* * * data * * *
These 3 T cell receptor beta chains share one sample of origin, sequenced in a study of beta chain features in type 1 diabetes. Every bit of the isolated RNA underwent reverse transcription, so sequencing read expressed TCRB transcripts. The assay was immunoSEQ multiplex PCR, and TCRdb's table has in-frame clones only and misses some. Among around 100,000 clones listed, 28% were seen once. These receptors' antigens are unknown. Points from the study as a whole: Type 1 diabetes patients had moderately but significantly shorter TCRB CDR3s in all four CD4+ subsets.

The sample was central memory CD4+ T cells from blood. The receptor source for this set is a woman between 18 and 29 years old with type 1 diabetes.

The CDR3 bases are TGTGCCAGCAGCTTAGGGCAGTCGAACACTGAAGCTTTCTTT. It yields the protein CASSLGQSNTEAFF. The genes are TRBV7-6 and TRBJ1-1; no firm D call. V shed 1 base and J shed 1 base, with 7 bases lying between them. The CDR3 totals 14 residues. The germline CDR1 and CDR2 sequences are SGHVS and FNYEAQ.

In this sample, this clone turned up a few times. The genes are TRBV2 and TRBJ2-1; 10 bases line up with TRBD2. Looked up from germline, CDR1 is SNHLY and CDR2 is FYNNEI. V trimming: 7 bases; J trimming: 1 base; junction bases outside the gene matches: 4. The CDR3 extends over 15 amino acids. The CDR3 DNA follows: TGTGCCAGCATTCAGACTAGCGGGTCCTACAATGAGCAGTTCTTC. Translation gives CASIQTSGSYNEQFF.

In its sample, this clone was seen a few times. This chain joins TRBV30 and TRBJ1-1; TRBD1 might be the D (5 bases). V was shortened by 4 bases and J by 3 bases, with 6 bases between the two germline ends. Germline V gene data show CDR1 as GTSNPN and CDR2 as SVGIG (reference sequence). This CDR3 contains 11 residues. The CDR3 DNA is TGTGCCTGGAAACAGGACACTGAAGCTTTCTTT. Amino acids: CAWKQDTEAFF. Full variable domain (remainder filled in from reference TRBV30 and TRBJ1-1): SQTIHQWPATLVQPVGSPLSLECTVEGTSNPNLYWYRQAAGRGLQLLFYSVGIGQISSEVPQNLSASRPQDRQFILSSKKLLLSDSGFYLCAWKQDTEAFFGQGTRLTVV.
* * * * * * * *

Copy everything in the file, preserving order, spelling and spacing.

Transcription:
These 3 T cell receptor beta chains share one sample of origin, sequenced in a study of beta chain features in type 1 diabetes. Every bit of the isolated RNA underwent reverse transcription, so sequencing read expressed TCRB transcripts. The assay was immunoSEQ multiplex PCR, and TCRdb's table has in-frame clones only and misses some. Among around 100,000 clones listed, 28% were seen once. These receptors' antigens are unknown. Points from the study as a whole: Type 1 diabetes patients had moderately but significantly shorter TCRB CDR3s in all four CD4+ subsets.

The sample was central memory CD4+ T cells from blood. The receptor source for this set is a woman between 18 and 29 years old with type 1 diabetes.

The CDR3 bases are TGTGCCAGCAGCTTAGGGCAGTCGAACACTGAAGCTTTCTTT. It yields the protein CASSLGQSNTEAFF. The genes are TRBV7-6 and TRBJ1-1; no firm D call. V shed 1 base and J shed 1 base, with 7 bases lying between them. The CDR3 totals 14 residues. The germline CDR1 and CDR2 sequences are SGHVS and FNYEAQ.

In this sample, this clone turned up a few times. The genes are TRBV2 and TRBJ2-1; 10 bases line up with TRBD2. Looked up from germline, CDR1 is SNHLY and CDR2 is FYNNEI. V trimming: 7 bases; J trimming: 1 base; junction bases outside the gene matches: 4. The CDR3 extends over 15 amino acids. The CDR3 DNA follows: TGTGCCAGCATTCAGACTAGCGGGTCCTACAATGAGCAGTTCTTC. Translation gives CASIQTSGSYNEQFF.

In its sample, this clone was seen a few times. This chain joins TRBV30 and TRBJ1-1; TRBD1 might be the D (5 bases). V was shortened by 4 bases and J by 3 bases, with 6 bases between the two germline ends. Germline V gene data show CDR1 as GTSNPN and CDR2 as SVGIG (reference sequence). This CDR3 contains 11 residues. The CDR3 DNA is TGTGCCTGGAAACAGGACACTGAAGCTTTCTTT. Amino acids: CAWKQDTEAFF. Full variable domain (remainder filled in from reference TRBV30 and TRBJ1-1): SQTIHQWPATLVQPVGSPLSLECTVEGTSNPNLYWYRQAAGRGLQLLFYSVGIGQISSEVPQNLSASRPQDRQFILSSKKLLLSDSGFYLCAWKQDTEAFFGQGTRLTVV.